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Hand of Glory

by DeAnna Knippling

Young adult/Crime/Coming of age.  An MMORPG Noir…I think I’ve been playing too much World of Warcraft and Rifts lately.

This cover was designed by the excellent Zachary Lin.  The story was actually written to fit the inspiration from that hand…awesome.  What would a digital hand of glory be like?  I had to find out.

Georgia’s brother didn’t hang himself for being gay or for being bullied about it. He was murdered over something that happened in the game—possibly over a mysterious hacker’s item called the Hand of Glory or Butler’s Candelabra, that lets you go anywhere, kill anyone, and steal anything.  And now it belongs to Georgia.

Warning: Strong language.

When you’re playing the game, you don’t think about ethics. You don’t think about right or wrong. Kill a unicorn? All right. Bring back eight unicorn hearts, still beating, never mind the drop rate. All right.

You do the job, and the next job, and the job after that. You level. You raid. You bring home the blues and the purples and you sell them at the auction house. You donate to your guild. You build up honor and reputation, both the kind you get points for and the kind that means when you say you’re going to show up on a Saturday night for a raid, you do it. You don’t wig out.

That’s the ethics of the game: don’t wig out.


They said Charlie finished the raid, wrote a suicide note, and hung himself off the back of one of the support beams in the basement. Meanwhile, upstairs, I was still logged on because I had some crafting to do.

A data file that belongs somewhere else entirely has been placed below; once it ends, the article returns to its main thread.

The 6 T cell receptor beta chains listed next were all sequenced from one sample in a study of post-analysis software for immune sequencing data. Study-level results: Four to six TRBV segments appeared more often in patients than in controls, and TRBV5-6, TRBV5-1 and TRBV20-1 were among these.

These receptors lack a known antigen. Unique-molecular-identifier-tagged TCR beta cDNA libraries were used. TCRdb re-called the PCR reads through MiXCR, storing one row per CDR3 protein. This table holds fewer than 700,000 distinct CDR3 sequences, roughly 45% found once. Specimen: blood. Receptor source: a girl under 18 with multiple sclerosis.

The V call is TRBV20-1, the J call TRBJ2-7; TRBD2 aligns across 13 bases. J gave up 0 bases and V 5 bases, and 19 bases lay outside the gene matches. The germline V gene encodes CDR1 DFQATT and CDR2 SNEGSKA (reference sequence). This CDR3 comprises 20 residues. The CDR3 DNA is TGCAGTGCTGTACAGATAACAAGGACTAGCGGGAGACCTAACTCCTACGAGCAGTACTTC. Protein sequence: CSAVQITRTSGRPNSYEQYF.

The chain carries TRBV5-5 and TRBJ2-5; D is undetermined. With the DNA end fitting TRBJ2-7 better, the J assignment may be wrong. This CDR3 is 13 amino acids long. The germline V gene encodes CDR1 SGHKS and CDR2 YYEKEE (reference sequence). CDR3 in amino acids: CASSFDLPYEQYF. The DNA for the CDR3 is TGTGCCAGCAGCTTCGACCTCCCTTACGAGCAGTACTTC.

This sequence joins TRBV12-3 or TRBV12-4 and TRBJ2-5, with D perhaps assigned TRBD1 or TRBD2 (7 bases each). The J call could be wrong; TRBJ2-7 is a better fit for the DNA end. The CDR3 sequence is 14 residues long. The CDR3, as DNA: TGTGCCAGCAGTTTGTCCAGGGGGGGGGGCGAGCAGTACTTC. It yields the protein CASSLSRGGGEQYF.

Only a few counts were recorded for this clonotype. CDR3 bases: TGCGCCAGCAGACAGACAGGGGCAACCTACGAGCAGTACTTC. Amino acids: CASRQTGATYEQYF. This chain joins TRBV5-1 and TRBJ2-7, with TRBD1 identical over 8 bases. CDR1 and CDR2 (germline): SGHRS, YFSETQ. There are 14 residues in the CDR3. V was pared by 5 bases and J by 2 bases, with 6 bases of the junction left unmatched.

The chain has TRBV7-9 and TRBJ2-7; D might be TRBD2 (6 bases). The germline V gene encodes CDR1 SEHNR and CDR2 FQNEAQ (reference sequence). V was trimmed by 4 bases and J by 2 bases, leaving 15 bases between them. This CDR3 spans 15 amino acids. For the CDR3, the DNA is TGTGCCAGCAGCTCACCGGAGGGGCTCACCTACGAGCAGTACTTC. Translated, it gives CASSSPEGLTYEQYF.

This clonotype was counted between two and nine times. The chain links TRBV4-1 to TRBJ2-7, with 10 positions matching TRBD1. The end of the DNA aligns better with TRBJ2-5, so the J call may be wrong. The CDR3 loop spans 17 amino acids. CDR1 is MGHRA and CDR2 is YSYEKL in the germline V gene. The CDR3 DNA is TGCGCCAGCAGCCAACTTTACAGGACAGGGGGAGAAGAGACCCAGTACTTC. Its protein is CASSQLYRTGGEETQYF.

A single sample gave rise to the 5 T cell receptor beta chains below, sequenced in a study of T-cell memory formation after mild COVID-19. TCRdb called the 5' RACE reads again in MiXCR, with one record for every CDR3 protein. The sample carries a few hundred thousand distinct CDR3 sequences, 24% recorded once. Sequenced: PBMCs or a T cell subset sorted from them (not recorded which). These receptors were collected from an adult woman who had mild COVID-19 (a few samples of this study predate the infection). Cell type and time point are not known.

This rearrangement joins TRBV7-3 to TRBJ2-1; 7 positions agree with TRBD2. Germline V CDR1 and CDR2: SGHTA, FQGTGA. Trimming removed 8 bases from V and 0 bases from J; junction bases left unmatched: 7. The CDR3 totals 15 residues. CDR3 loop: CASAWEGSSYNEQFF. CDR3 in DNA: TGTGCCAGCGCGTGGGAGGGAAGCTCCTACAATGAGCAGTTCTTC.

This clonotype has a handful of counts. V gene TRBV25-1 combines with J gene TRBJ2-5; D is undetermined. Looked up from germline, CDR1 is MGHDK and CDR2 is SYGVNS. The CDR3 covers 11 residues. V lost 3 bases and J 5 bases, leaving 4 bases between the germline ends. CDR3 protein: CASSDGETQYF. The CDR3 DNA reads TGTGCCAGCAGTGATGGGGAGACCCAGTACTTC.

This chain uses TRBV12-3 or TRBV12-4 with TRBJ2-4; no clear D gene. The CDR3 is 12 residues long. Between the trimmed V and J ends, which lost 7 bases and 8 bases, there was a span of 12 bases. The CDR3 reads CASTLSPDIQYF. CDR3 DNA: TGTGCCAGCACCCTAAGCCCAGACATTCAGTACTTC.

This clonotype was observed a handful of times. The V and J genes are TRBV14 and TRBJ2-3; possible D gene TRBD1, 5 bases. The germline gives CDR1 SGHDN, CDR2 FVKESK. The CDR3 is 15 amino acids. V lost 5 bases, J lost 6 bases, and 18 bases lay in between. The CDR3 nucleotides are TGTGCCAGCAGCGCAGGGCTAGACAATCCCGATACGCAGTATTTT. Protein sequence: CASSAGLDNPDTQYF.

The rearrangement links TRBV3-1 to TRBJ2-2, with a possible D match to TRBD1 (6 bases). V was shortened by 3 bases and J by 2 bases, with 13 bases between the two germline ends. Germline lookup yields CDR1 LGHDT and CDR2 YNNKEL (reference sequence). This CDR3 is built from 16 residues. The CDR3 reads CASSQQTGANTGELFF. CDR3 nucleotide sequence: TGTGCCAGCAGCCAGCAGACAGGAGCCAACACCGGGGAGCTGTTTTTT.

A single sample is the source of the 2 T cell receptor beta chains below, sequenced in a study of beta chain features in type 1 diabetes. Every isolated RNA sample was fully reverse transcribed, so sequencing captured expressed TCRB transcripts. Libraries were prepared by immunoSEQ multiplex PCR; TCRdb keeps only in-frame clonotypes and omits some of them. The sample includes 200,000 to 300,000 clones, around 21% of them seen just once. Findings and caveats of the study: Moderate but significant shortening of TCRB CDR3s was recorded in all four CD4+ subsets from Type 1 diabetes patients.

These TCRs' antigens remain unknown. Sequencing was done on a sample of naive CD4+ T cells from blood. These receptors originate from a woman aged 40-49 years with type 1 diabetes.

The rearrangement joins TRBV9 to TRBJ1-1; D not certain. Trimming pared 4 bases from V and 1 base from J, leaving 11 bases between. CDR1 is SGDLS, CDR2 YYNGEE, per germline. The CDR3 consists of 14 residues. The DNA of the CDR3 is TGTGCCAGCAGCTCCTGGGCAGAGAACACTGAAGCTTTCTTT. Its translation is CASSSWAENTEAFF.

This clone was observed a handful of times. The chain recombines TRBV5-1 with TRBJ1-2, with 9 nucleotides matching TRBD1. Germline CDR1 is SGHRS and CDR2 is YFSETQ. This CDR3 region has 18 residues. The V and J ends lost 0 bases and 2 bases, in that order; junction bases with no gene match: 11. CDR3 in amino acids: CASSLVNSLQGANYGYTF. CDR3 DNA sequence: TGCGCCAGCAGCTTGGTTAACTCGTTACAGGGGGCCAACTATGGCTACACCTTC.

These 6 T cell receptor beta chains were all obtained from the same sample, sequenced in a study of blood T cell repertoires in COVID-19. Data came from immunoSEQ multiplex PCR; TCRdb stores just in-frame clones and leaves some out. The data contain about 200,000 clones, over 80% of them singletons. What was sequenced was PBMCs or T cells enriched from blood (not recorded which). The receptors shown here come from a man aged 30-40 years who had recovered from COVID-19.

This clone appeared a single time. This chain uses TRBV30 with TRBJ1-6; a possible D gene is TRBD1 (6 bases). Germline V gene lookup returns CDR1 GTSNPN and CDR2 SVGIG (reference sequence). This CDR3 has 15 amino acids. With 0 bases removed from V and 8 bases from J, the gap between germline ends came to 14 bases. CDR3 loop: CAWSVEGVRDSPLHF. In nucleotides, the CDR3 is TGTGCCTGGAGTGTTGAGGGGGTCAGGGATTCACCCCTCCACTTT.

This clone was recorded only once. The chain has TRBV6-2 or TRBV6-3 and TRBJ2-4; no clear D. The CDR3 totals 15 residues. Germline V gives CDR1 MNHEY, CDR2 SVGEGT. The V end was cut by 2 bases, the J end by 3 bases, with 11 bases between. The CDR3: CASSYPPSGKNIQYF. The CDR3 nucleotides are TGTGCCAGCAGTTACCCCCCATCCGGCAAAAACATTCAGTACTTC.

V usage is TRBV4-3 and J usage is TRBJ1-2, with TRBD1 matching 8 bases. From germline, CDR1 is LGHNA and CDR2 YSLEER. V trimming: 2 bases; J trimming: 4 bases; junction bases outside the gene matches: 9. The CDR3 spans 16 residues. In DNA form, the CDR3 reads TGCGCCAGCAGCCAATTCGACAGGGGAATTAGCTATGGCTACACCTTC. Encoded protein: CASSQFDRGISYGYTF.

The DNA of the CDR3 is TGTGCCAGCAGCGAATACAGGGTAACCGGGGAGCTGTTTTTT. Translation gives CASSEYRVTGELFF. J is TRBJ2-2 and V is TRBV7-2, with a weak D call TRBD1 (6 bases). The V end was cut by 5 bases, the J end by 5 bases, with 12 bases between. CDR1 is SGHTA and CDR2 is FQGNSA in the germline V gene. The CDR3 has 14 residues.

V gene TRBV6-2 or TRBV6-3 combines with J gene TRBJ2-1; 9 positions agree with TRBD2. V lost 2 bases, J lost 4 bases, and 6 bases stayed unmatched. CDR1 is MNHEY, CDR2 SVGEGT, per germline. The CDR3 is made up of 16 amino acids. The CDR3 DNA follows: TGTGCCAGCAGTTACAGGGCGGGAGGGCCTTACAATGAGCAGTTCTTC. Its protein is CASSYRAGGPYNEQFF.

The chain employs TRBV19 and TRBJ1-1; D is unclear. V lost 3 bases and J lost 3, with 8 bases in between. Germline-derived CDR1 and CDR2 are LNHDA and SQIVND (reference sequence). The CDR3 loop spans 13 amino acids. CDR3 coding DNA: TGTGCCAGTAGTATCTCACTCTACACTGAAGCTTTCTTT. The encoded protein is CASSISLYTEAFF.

Two floors below me, my brother was thinking, “Gosh, that was a great instance that I just ran with my little sis; we didn’t wipe once. What better time to kill myself for being gay?”


Okay, the fact was, his Facebook was filled up with posts from his classmates at high school calling him a faggot and a queer and threatening to expose him to the world. Like he wasn’t already exposed. He didn’t try to hide it; the only secrets he kept were other people’s. For example, I wasn’t supposed to know who his boyfriend was, but I did: Gary Martin.

Gary was in my grade. I’d known him since we were little. In a world where kids waved at you their last day of school saying they’d see you again in the fall, then disappeared forever, Gary was a fucking rock. He didn’t live down the street, but he was within biking distance. I was kind of embarrassed at first when I found out he and Charlie were together, because neither one of them had told me. I felt like Gary didn’t trust me. The guy who swapped homework with me. The guy who lied for me about being at the library. The guy who told me to get my hair cut and stop staring at my feet and dragged me onto the dance floor to make my super secret crush jealous (that last part didn’t work as planned, but I got to dance with him anyway). Charlie, well, he always had his secrets; I’ve always spied on him.

We didn’t find him that night. He swayed back and forth in the basement from that piece of wood, on a piece of clothes rope. In the morning he didn’t follow the routine of getting ready for school. It was loud; the sound of not running out of hot water was loud. I was late getting out of the shower because it took longer for the water to get cold and Mom yelled at me and I was surprised: I had water temperature vs. time down to a science.

So I tore off downstairs to see what the fuck Charlie was up to. I ran down the stairs two at a time, thinking, “That’s it, this time I’m going to tell him I know about Gary.” I kicked open the door, because it wasn’t me who was going to get blamed when he moved out next fall for college if there was a hole in the drywall. The door hit the wall so hard it punched a hole through it and stuck.

By then he wasn’t swinging.

Oh God I fucking screamed. I don’t remember breathing.